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Stephanie Burchell, PhD, LMFT specializes in Marriage Counseling and Psychotherapy in Dallas
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In my esteemed opinion - which may or not be all that esteemed - there are two separate types of intimacy problems. The first is a general intimacy
problem, which encompasses intimacy in all situations, and with all types of people. The second is a specific intimacy problem, which would be
classified as an intimacy issue with one person.

In order to enjoy all facets of a relationship -be they sexual, emotional, mental, or just physical - you must be able to accept intimacy with that person.
This means trusting your partner to take care of you and to never hurt you purposefully. It also means comfort with sharing personal information, and
with being both alone and out in public.

Intimacy is not just a sexual issue, although physical intimacy is certainly a factor. In a relationship, there are all different kinds of intimacy, and they
all build on one another. For example, if you canít trust your partner to be faithful, then it is doubtful that you will fully enjoy sex with him or her.
Similarly, if you donít believe your partner truly loves you, then how can you ever fully trust that person?

A romantic relationship means relying on another human being for emotional and psychological support. It means giving yourself to that person, no
matter how corny it sounds, and accepting whatever he or she offers in return.

Many times, intimacy problems are identified only in the bedroom. Intimacy issues with sex are often the most noticeable because we place a high
priority on sex. If we are unable to express ourselves sexually in a relationship, then we lose a quality that has been deemed quite important, which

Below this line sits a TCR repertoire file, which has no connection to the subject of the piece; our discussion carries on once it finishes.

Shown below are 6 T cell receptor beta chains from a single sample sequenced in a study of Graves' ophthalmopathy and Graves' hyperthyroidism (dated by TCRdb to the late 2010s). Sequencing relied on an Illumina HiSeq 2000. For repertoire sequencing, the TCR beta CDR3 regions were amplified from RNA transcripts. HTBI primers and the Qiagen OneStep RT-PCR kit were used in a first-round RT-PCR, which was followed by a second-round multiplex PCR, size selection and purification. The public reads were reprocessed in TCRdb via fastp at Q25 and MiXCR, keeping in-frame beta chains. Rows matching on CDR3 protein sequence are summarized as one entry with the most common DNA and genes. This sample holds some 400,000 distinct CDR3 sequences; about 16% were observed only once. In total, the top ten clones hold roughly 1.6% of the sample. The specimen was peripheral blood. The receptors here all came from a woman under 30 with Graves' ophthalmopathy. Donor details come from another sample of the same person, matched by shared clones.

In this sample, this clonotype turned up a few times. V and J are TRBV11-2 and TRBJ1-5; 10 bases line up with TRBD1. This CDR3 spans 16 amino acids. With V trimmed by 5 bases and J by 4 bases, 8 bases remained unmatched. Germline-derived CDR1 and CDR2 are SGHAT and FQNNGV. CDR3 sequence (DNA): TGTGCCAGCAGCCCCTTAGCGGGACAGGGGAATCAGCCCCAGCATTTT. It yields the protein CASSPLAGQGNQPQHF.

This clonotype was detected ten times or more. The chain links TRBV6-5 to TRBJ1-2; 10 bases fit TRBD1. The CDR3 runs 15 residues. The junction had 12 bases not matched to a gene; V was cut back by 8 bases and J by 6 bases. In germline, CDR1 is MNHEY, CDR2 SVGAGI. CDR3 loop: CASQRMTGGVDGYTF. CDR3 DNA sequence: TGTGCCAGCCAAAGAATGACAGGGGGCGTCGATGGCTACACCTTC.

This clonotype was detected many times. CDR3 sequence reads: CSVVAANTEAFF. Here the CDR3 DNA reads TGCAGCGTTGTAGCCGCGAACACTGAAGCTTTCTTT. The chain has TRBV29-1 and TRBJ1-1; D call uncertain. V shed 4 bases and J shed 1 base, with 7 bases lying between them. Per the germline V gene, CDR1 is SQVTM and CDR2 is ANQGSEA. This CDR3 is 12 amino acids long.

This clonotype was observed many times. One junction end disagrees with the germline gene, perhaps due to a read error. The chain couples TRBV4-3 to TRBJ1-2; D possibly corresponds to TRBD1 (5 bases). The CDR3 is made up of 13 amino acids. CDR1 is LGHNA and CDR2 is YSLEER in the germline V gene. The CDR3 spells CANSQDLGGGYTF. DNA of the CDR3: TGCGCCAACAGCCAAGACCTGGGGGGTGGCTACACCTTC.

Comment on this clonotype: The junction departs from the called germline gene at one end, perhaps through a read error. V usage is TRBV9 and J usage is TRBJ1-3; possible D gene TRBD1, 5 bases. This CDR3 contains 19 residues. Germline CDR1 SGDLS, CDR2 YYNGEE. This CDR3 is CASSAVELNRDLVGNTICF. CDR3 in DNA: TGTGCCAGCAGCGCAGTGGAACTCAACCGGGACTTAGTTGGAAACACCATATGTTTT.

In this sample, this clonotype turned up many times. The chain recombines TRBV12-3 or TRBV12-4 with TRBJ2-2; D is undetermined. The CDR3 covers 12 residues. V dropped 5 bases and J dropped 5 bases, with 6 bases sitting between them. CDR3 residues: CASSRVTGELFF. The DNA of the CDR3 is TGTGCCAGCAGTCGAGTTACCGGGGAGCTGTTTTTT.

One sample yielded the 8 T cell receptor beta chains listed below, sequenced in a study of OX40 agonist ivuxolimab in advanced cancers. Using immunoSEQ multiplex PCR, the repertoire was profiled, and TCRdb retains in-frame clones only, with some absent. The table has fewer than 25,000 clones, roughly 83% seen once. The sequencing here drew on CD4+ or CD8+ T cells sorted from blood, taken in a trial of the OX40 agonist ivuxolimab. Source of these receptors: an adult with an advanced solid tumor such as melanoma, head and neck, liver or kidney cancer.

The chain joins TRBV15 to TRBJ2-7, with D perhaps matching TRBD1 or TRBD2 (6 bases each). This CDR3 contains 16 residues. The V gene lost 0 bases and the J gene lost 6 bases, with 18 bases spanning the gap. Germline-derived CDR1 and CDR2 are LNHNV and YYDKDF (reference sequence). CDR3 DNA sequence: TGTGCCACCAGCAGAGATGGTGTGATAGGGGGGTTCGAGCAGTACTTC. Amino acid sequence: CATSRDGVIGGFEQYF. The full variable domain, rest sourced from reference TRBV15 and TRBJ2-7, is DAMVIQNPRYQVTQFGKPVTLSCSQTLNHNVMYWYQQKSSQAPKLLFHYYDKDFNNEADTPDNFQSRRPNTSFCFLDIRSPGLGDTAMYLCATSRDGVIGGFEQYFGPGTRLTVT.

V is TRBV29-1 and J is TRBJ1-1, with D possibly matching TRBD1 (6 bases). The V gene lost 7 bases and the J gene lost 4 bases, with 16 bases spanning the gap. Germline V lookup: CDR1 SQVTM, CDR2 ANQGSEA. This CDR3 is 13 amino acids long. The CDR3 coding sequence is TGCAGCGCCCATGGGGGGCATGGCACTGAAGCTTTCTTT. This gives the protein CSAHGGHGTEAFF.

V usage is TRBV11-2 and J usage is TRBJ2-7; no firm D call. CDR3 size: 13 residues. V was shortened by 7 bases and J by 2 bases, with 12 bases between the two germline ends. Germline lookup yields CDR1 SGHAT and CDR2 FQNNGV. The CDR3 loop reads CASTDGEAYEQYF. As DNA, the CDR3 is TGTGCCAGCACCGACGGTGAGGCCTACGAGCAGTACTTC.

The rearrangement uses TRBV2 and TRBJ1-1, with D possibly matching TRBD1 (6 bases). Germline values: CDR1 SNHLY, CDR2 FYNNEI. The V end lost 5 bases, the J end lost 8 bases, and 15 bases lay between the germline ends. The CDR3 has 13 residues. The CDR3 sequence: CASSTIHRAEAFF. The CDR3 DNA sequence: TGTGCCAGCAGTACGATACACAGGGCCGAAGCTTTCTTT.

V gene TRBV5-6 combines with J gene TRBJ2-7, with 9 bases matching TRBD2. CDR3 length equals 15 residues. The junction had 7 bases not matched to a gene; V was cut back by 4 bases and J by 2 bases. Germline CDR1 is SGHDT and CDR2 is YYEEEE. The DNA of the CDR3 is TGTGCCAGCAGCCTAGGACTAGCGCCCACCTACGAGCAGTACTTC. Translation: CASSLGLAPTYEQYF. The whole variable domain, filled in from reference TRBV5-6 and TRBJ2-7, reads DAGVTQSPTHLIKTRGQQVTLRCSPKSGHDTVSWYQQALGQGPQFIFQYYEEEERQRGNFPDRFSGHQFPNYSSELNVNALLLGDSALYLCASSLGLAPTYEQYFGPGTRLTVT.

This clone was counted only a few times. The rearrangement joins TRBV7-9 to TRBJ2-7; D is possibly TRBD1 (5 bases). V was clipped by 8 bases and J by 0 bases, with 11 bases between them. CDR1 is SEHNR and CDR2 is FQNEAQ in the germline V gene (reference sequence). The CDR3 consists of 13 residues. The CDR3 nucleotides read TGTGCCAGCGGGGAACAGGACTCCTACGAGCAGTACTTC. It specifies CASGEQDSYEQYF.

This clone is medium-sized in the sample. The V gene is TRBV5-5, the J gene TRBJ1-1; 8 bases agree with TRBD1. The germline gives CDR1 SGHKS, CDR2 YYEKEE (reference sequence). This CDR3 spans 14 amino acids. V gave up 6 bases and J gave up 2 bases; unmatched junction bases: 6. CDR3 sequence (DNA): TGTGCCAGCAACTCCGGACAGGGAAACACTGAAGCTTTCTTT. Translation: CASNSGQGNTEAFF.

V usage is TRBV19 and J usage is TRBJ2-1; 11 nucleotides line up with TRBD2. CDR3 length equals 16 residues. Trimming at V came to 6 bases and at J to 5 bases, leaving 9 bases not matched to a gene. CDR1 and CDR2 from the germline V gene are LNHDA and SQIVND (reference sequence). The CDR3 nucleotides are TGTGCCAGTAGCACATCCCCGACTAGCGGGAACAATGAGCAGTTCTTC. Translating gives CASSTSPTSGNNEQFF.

might result in the deterioration of the relationship.

If you know that you have intimacy problems, here are a few things you can do to help relieve your fears:

1. Evaluate Your Relationship
There has to be a reason why you have intimacy problems, and you must first decide whether you have general or specific intimacy issues. Do your
problems reside with your current partner, or have you felt the same way in every relationship?

2. Talk with Your Partner
If you canít discuss intimacy problems with your partner, then you have no business being in a relationship. A healthy, committed relationship must be
built on trust in the other person, so try to explain your feelings to him or her. Maybe your partner can offer some helpful insight, or you might feel better
simply having voiced your concerns.

3. See a Therapist
This doesnít mean that you are crazy, but that you need an outsiderís perspective on intimacy. There are therapists who have dealt with intimacy
problems throughout their entire careers, and you might benefit from third-party advice to which you have no emotional connection.








































Copyright 2007-2012, Stephanie Burchell, PhD, LMFT Dallas, Texas
All rights reserved.
Marriage Counseling Dallas I Couples Therapy I Pre-Marital Counseling I Family Therapy I Life Coach I Psychotherapy
Stephanie Burchell, PhD, LMFT, Licensed Marriage & Family Therapist, Counselor, Psychotherapist and Life Coach in Dallas, TX provides marriage counseling,
pre-marital counseling and preparation, relationship counseling, life coaching, and individual psychotherapy.


Dallas marriage counseling, couples therapy, premarital preparation, family therapy, divorce, psychotherapy, depression, anxiety, life coach
marriage & couples counseling
stephanie burchell, PhD, LMFT
2317 Routh Street, Ste. C, Dallas, TX 75201
(214) 534 - 6177
The following article is provided by Steve Thompson